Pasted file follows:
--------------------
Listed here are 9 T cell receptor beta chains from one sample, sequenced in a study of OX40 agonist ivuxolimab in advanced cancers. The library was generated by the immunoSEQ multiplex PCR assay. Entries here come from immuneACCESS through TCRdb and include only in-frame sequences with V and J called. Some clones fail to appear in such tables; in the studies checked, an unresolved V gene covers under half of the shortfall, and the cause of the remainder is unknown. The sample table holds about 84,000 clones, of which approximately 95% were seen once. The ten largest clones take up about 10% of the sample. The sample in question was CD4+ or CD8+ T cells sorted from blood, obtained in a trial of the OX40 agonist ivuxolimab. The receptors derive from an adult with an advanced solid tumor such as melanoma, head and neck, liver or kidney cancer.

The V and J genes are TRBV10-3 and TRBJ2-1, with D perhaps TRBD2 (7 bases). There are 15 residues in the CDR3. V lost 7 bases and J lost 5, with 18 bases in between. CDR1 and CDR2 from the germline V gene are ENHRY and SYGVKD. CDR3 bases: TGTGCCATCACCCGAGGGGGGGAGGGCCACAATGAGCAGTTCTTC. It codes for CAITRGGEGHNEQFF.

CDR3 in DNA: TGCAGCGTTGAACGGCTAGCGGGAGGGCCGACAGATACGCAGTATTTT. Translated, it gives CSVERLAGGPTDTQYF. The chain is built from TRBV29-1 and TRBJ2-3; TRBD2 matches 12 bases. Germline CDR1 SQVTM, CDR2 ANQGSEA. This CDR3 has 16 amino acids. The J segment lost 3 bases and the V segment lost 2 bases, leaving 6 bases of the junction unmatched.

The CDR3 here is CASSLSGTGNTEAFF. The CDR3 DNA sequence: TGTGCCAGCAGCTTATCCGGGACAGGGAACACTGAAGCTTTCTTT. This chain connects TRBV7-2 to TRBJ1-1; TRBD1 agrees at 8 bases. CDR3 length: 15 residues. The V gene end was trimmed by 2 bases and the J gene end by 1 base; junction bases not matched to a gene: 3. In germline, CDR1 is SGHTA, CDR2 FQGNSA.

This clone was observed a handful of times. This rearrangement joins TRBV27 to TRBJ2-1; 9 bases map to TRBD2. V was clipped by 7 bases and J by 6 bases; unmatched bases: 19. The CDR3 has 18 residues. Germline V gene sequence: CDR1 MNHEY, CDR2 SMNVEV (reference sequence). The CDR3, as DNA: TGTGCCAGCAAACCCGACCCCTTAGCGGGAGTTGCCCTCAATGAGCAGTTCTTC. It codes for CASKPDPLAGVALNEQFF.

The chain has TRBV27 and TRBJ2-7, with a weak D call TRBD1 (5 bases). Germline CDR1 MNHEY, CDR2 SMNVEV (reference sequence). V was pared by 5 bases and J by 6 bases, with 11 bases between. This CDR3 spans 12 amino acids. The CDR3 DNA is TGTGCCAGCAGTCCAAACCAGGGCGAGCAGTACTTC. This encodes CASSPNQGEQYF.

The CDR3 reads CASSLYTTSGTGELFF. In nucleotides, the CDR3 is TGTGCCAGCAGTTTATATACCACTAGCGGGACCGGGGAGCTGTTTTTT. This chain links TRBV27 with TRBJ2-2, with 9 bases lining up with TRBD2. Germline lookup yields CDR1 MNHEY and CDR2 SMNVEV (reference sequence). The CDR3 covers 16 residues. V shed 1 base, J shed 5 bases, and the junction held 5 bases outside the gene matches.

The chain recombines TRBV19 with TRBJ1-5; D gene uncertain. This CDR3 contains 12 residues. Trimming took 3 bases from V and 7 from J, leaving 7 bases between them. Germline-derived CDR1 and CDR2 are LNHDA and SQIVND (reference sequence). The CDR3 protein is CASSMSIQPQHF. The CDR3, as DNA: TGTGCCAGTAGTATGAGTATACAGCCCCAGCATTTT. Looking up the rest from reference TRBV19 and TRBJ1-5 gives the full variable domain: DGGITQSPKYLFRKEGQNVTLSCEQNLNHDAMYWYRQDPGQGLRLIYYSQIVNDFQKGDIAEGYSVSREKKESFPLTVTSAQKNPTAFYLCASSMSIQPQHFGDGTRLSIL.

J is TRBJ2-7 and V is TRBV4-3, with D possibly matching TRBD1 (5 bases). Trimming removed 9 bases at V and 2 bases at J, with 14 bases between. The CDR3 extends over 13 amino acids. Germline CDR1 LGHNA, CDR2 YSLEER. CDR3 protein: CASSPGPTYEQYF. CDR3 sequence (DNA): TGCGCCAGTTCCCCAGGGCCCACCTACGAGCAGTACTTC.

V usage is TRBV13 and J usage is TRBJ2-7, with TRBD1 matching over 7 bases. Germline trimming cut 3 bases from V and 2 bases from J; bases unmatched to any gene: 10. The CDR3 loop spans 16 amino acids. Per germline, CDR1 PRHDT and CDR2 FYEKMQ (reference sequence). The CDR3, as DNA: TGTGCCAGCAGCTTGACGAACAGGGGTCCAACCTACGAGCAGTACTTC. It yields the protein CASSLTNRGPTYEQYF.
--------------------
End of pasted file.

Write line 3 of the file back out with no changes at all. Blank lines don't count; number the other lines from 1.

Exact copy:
CDR3 in DNA: TGCAGCGTTGAACGGCTAGCGGGAGGGCCGACAGATACGCAGTATTTT. Translated, it gives CSVERLAGGPTDTQYF. The chain is built from TRBV29-1 and TRBJ2-3; TRBD2 matches 12 bases. Germline CDR1 SQVTM, CDR2 ANQGSEA. This CDR3 has 16 amino acids. The J segment lost 3 bases and the V segment lost 2 bases, leaving 6 bases of the junction unmatched.